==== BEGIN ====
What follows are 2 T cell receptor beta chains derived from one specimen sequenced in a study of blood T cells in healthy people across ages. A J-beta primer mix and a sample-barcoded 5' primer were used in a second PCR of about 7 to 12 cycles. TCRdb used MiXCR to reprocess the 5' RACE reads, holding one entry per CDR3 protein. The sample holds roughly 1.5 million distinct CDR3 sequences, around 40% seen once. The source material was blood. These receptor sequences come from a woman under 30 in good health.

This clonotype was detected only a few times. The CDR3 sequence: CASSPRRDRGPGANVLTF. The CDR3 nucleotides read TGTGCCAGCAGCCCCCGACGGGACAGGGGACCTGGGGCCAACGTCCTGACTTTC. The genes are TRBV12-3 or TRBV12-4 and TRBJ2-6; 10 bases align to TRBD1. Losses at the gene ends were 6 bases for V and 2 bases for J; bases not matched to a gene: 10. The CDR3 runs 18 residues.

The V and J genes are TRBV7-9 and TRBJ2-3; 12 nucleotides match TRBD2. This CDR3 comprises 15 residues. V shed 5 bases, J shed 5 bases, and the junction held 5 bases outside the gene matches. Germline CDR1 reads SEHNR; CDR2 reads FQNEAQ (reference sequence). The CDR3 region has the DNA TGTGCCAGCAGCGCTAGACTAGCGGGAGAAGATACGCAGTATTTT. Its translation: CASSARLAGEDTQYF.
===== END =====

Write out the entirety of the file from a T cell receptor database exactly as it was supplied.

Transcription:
What follows are 2 T cell receptor beta chains derived from one specimen sequenced in a study of blood T cells in healthy people across ages. A J-beta primer mix and a sample-barcoded 5' primer were used in a second PCR of about 7 to 12 cycles. TCRdb used MiXCR to reprocess the 5' RACE reads, holding one entry per CDR3 protein. The sample holds roughly 1.5 million distinct CDR3 sequences, around 40% seen once. The source material was blood. These receptor sequences come from a woman under 30 in good health.

This clonotype was detected only a few times. The CDR3 sequence: CASSPRRDRGPGANVLTF. The CDR3 nucleotides read TGTGCCAGCAGCCCCCGACGGGACAGGGGACCTGGGGCCAACGTCCTGACTTTC. The genes are TRBV12-3 or TRBV12-4 and TRBJ2-6; 10 bases align to TRBD1. Losses at the gene ends were 6 bases for V and 2 bases for J; bases not matched to a gene: 10. The CDR3 runs 18 residues.

The V and J genes are TRBV7-9 and TRBJ2-3; 12 nucleotides match TRBD2. This CDR3 comprises 15 residues. V shed 5 bases, J shed 5 bases, and the junction held 5 bases outside the gene matches. Germline CDR1 reads SEHNR; CDR2 reads FQNEAQ (reference sequence). The CDR3 region has the DNA TGTGCCAGCAGCGCTAGACTAGCGGGAGAAGATACGCAGTATTTT. Its translation: CASSARLAGEDTQYF.